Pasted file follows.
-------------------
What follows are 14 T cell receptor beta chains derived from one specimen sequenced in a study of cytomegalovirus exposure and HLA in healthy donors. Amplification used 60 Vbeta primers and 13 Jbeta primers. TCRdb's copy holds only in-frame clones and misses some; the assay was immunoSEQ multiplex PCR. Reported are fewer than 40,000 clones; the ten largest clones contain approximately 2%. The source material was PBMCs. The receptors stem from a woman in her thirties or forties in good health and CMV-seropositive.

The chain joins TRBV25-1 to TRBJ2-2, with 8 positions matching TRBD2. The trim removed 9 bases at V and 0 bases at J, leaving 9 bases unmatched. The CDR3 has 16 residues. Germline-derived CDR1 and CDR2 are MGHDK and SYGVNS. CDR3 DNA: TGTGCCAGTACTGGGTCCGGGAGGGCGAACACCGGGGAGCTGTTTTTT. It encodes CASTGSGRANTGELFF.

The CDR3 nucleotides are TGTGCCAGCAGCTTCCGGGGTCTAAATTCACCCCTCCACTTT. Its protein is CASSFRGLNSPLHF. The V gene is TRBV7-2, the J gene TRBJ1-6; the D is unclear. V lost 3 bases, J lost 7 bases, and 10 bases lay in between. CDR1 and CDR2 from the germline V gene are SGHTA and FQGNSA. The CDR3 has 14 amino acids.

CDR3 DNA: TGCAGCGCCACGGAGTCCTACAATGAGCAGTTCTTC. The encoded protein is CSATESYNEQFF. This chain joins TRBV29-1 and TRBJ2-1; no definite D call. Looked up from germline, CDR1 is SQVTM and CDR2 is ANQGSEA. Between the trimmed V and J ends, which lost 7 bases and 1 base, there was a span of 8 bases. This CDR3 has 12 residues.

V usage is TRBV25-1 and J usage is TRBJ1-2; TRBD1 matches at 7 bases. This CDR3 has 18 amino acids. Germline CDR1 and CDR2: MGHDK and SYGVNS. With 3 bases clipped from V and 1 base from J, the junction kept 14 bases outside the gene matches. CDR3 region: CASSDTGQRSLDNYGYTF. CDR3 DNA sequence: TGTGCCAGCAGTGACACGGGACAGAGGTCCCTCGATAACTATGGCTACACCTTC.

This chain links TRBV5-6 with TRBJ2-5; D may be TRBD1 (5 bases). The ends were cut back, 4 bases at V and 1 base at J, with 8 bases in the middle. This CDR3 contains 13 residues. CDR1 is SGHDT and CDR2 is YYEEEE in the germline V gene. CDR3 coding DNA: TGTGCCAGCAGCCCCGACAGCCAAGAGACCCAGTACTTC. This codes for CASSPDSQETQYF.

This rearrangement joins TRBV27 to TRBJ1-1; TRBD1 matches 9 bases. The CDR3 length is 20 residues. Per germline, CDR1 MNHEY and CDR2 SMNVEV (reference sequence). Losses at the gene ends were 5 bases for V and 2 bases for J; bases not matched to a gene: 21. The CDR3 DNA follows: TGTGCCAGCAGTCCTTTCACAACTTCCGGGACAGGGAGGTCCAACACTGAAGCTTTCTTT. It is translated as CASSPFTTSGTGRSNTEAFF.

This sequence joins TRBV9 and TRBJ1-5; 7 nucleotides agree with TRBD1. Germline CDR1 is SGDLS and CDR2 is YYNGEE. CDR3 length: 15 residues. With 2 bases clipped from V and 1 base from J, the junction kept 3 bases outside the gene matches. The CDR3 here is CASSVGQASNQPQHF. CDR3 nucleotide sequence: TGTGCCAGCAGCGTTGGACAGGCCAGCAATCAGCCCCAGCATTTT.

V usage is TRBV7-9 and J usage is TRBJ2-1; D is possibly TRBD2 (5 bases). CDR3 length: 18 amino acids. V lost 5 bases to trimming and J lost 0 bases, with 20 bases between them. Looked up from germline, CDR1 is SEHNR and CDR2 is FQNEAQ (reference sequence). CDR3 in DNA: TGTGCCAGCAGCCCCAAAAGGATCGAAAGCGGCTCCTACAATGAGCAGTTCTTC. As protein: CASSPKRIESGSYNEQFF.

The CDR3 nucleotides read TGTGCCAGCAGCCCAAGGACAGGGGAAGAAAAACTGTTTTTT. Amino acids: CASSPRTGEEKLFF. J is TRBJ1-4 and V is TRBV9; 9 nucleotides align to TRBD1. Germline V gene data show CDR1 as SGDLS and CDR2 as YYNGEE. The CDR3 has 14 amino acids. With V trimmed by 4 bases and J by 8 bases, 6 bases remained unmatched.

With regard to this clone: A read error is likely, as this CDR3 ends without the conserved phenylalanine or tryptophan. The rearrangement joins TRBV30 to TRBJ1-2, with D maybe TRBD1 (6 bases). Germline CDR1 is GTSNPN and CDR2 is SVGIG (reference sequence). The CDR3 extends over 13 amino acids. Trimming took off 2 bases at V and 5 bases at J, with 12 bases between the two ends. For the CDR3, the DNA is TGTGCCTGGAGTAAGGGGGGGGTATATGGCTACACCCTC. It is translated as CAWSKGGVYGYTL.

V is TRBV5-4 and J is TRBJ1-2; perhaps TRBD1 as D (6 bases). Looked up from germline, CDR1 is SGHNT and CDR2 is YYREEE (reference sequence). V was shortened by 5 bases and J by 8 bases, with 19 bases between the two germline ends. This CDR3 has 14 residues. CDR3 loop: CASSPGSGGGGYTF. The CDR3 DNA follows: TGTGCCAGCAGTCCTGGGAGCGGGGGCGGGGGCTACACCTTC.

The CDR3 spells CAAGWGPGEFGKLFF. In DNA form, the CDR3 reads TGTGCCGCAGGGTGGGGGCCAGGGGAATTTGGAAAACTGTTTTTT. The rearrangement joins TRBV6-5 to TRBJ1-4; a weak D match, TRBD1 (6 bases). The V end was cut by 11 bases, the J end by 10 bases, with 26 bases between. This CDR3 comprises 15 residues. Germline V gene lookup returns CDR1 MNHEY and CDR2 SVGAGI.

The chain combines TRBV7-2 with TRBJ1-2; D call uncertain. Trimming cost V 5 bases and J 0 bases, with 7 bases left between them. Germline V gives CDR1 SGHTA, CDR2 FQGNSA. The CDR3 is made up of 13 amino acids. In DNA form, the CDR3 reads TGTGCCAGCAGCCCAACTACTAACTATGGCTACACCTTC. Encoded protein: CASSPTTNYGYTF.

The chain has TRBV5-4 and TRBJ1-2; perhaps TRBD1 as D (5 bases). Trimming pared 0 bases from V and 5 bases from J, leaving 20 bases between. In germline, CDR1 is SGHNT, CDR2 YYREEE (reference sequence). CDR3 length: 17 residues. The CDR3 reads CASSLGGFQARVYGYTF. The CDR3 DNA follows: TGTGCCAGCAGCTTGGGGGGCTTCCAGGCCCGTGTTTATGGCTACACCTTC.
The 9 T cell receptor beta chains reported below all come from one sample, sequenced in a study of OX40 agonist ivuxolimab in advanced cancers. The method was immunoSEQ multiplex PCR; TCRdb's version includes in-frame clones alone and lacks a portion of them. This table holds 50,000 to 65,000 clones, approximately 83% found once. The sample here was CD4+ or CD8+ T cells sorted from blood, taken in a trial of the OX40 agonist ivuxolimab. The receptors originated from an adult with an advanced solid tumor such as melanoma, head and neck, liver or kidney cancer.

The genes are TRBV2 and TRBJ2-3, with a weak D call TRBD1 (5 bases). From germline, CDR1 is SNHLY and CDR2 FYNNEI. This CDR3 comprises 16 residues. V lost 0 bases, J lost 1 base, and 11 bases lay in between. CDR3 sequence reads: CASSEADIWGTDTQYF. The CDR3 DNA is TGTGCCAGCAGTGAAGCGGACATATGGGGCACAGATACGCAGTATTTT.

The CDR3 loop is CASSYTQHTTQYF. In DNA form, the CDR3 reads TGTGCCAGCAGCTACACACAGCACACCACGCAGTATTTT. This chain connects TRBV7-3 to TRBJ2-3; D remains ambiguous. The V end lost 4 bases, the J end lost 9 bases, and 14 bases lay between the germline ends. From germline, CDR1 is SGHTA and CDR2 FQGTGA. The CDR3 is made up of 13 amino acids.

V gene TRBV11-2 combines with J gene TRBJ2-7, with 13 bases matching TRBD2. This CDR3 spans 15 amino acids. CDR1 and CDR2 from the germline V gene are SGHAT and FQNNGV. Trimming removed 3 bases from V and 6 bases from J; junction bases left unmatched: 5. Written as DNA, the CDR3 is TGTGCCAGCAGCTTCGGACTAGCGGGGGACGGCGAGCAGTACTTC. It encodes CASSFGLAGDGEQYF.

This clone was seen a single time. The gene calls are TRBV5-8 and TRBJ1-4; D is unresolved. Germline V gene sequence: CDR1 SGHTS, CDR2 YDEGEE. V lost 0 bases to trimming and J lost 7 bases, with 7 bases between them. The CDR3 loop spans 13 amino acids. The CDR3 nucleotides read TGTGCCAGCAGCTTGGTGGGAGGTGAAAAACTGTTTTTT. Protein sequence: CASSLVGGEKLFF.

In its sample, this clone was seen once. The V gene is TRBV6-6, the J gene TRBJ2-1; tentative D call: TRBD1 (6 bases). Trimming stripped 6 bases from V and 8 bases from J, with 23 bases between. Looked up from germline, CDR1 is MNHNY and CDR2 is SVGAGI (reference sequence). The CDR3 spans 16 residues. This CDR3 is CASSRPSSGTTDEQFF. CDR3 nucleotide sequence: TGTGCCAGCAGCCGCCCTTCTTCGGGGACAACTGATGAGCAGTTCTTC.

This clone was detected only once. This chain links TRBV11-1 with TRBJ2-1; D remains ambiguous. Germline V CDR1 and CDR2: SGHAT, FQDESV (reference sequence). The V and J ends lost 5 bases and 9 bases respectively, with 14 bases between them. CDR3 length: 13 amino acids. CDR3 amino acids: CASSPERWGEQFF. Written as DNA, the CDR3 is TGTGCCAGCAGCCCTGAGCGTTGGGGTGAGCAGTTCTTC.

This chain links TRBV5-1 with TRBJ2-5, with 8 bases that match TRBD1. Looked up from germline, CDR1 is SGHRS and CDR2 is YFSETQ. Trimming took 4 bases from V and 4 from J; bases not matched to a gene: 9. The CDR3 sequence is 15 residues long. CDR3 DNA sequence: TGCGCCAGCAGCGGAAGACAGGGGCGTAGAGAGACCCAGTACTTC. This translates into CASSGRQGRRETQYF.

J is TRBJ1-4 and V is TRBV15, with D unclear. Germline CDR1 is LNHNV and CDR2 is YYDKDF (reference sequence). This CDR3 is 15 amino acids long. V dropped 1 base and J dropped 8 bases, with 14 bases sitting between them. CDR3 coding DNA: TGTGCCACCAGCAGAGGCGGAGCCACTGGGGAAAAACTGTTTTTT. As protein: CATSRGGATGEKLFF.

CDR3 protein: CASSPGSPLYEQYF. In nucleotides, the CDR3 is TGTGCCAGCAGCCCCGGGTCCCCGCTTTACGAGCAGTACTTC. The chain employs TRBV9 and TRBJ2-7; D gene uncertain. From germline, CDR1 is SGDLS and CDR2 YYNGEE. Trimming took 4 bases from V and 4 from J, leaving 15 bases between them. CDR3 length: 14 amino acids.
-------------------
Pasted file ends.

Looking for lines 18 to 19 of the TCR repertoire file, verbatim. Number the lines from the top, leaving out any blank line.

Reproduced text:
The CDR3 loop is CASSYTQHTTQYF. In DNA form, the CDR3 reads TGTGCCAGCAGCTACACACAGCACACCACGCAGTATTTT. This chain connects TRBV7-3 to TRBJ2-3; D remains ambiguous. The V end lost 4 bases, the J end lost 9 bases, and 14 bases lay between the germline ends. From germline, CDR1 is SGHTA and CDR2 FQGTGA. The CDR3 is made up of 13 amino acids.

V gene TRBV11-2 combines with J gene TRBJ2-7, with 13 bases matching TRBD2. This CDR3 spans 15 amino acids. CDR1 and CDR2 from the germline V gene are SGHAT and FQNNGV. Trimming removed 3 bases from V and 6 bases from J; junction bases left unmatched: 5. Written as DNA, the CDR3 is TGTGCCAGCAGCTTCGGACTAGCGGGGGACGGCGAGCAGTACTTC. It encodes CASSFGLAGDGEQYF.